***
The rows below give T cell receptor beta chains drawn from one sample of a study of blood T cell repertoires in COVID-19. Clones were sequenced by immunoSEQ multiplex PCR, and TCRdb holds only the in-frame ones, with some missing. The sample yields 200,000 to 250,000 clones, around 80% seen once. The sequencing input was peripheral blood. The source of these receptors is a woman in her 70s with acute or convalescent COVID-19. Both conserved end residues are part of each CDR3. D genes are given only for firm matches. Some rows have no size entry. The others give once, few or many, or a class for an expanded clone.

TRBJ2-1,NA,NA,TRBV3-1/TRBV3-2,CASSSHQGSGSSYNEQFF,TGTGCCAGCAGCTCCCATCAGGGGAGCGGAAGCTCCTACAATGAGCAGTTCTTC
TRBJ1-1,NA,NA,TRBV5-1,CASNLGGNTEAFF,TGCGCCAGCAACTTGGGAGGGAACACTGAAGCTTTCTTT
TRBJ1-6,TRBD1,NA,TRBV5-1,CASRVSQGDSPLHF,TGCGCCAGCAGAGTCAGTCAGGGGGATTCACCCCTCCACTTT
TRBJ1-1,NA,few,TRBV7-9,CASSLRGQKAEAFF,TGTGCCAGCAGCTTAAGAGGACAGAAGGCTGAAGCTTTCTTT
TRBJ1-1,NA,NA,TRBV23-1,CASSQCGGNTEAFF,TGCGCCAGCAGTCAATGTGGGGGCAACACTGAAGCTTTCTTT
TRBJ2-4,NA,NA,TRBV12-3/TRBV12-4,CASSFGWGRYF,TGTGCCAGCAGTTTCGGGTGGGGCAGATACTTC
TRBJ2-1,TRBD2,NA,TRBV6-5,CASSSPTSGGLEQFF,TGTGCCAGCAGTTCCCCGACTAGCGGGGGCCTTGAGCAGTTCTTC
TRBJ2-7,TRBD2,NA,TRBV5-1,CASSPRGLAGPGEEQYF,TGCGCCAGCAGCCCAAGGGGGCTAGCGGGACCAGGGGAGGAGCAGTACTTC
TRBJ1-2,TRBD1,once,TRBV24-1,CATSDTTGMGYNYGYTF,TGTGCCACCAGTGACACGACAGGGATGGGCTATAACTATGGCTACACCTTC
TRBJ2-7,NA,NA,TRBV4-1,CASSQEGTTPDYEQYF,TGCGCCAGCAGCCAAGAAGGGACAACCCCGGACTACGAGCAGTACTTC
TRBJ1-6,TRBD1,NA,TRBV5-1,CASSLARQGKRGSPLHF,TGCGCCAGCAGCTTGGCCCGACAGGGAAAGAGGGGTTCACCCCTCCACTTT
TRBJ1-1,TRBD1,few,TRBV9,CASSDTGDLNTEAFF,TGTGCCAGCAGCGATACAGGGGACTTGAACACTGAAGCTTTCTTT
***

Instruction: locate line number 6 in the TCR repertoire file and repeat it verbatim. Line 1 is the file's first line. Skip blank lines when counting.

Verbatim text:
TRBJ1-1,NA,NA,TRBV23-1,CASSQCGGNTEAFF,TGCGCCAGCAGTCAATGTGGGGGCAACACTGAAGCTTTCTTT